In your efforts to create as much financial leverage as possible, you’ll want to use other people’s money whenever you can. And one of the best ways to use other people’s money is to obtain a mortgage from the seller of any investment property.
Beware late night infomercials!
Now, unlike the drivel that is shoveled out in all those late night television infomercials on making riches in real estate – it is incredibly difficult to find owners willing to extend a personal mortgage on their property. They would need to already own the property outright (in which case they could extend you a large first mortgage). Or if they only have an existing small first mortgage on the property, you could obtain a first mortgage from a bank, then get a smaller second mortgage from the owner after his first mortgage has been paid off at the closing from the proceeds of your first mortgage.
Unfortunately, both scenarios are terribly rare to find. Those infomercials make it sound so easy, but you’ll be spending most of your waking hours trying to locate that rare breed – the owner who is a) undervaluing his property for sale, b) owns the property outright, and c) is so secure financially himself, that he can offer a personal mortgage without needing the proceeds of the sale of his property to purchase his next home. A rare breed indeed.
Ask for it…
That said, there are many instances where you can realistically garner a small second mortgage simply by asking. And every little bit of other people’s money helps in increasing your financial leverage.
In addition, I have found there are times, after crunching your numbers properly, where buying a rental property at market value (or even a little above market value) can make sense if the owner is willing to give a large first mortgage at incredibly good terms – an interest rate far below market rates and/or monthly payments based on very long amortization periods (30 years or more).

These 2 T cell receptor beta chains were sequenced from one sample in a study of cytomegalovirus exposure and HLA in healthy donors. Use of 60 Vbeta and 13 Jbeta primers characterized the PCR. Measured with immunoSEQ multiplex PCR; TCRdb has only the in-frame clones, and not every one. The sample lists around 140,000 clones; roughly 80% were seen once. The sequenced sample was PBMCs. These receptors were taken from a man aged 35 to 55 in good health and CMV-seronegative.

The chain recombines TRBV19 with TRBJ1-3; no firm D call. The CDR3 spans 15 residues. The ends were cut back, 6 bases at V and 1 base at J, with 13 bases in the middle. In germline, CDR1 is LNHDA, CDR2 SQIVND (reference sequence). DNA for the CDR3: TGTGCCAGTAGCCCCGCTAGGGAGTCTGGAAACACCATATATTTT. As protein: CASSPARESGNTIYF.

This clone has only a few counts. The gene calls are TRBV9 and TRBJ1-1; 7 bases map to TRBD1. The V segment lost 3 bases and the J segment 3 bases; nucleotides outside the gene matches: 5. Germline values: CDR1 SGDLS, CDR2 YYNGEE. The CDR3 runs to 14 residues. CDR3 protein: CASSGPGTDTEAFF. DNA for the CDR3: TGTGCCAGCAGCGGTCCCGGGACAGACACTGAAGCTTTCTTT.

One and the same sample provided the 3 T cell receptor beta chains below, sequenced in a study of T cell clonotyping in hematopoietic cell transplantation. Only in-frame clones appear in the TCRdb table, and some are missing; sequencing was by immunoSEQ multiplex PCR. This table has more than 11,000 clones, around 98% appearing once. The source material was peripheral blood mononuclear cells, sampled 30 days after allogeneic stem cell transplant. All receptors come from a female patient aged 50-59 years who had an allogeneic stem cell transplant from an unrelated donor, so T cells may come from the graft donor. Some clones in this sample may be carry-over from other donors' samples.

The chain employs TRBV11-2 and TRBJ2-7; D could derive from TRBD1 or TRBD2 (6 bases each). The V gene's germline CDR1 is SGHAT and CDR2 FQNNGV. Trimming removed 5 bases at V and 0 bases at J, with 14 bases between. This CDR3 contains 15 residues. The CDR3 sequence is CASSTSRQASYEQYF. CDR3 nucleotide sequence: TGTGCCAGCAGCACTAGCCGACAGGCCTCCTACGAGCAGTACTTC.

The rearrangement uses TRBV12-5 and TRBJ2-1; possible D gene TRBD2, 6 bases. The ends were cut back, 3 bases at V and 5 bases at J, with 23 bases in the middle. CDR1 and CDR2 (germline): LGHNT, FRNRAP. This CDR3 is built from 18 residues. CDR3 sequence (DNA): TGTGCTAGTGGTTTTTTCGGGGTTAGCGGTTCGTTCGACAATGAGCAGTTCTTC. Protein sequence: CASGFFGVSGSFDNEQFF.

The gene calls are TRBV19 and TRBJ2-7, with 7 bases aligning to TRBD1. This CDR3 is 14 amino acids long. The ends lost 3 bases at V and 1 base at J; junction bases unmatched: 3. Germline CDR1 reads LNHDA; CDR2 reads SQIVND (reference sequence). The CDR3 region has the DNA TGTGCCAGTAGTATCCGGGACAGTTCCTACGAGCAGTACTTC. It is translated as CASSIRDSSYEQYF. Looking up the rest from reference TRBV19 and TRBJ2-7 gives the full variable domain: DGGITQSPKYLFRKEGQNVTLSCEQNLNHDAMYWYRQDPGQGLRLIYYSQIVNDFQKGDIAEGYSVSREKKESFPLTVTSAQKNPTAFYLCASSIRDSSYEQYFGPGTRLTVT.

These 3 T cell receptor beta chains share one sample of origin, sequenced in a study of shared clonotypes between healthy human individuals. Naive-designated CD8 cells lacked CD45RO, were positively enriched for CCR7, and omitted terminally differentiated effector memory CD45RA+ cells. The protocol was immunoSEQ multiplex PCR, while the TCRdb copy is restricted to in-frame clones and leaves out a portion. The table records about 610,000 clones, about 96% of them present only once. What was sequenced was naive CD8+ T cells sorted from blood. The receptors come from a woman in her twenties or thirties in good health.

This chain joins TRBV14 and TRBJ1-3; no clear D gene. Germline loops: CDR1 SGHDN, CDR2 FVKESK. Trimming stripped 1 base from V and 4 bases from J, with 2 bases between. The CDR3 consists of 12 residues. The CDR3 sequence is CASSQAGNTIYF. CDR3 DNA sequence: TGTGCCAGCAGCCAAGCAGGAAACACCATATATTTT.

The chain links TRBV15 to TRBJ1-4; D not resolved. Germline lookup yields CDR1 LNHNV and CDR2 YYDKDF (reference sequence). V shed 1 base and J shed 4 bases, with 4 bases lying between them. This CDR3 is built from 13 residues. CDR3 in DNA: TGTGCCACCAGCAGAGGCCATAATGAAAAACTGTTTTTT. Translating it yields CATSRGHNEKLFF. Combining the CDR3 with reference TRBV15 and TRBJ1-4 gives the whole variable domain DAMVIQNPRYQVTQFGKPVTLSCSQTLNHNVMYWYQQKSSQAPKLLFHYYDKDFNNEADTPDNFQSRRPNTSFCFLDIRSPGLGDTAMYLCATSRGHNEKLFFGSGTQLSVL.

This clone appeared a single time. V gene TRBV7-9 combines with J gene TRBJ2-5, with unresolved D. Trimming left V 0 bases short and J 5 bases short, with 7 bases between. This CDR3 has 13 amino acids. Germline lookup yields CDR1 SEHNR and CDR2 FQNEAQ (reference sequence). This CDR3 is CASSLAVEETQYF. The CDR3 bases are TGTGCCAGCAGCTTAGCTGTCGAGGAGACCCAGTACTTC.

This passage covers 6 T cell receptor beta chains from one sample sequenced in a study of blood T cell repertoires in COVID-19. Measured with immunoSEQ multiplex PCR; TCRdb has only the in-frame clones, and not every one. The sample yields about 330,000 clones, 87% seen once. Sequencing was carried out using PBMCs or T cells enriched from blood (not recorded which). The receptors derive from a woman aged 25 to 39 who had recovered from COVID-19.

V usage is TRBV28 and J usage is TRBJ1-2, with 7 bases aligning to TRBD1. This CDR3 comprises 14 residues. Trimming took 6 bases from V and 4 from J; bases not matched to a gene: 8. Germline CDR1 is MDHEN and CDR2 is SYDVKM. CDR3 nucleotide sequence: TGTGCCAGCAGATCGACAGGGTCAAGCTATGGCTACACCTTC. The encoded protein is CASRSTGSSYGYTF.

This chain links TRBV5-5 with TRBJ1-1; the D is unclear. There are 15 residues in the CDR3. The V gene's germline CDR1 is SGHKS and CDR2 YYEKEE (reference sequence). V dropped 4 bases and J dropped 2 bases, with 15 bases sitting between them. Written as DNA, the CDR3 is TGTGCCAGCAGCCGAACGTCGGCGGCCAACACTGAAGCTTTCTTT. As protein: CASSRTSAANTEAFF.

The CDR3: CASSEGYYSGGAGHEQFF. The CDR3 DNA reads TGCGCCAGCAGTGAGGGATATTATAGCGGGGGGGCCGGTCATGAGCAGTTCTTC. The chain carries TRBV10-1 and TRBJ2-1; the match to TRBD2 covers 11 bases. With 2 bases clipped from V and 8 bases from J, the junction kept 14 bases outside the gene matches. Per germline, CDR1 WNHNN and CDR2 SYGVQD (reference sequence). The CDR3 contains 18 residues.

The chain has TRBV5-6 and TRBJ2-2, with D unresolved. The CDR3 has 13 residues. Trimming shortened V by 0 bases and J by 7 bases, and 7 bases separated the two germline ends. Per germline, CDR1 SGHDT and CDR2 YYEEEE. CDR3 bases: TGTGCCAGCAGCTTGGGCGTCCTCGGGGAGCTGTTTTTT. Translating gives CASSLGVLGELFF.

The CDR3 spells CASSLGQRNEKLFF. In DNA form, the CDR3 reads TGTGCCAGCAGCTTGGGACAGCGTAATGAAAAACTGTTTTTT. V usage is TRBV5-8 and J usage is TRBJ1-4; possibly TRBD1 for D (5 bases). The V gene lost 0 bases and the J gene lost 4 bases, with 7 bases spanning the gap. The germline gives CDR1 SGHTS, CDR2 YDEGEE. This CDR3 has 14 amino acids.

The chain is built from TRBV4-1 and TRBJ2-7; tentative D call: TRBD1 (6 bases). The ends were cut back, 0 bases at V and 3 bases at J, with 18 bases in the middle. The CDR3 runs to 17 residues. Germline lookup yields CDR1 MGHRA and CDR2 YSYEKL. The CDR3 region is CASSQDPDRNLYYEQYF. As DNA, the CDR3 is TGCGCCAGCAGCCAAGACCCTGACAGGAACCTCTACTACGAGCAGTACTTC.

In this scenario, the cash flow may look spectacular because your monthly payments are so low relative to a regular “hard money lender’s” (ie., your bank’s) rates. But keep in mind it will take some time for the property to “make back” the differential in the value you’re overpaying in absolute terms to get it. So plan on holding the property for a long time horizon if you go this route. And make sure there are no early balloon payoffs required in this type of personal owner-financed mortgage. Or at the very least, make sure the balloon payoff date is set far enough into the future (for example, a minimum of ten years) in order for you to recoup the differential in value.
Owners willing to finance – and the property value trade-off
Also keep in mind that the owner who is truly desperate to sell, wants out immediately, and will make all sorts of concessions on price to do so – is usually not able to offer any kind of financing on his property. So just be aware of this trade-off when locating your next investment property. A property priced at or slightly above market value may have an owner who is willing to extend credit in the form of a first mortgage, or even a small second mortgage. (But be sure to ask!) Whereas a property that looks like a steal – and is priced well and/or below market value – these are the properties that will always be hardest to obtain owner financing for. It doesn’t mean you shouldn’t still ask if the owner is willing to consider financing – but just don’t be surprised in the least if they immediately say no way.
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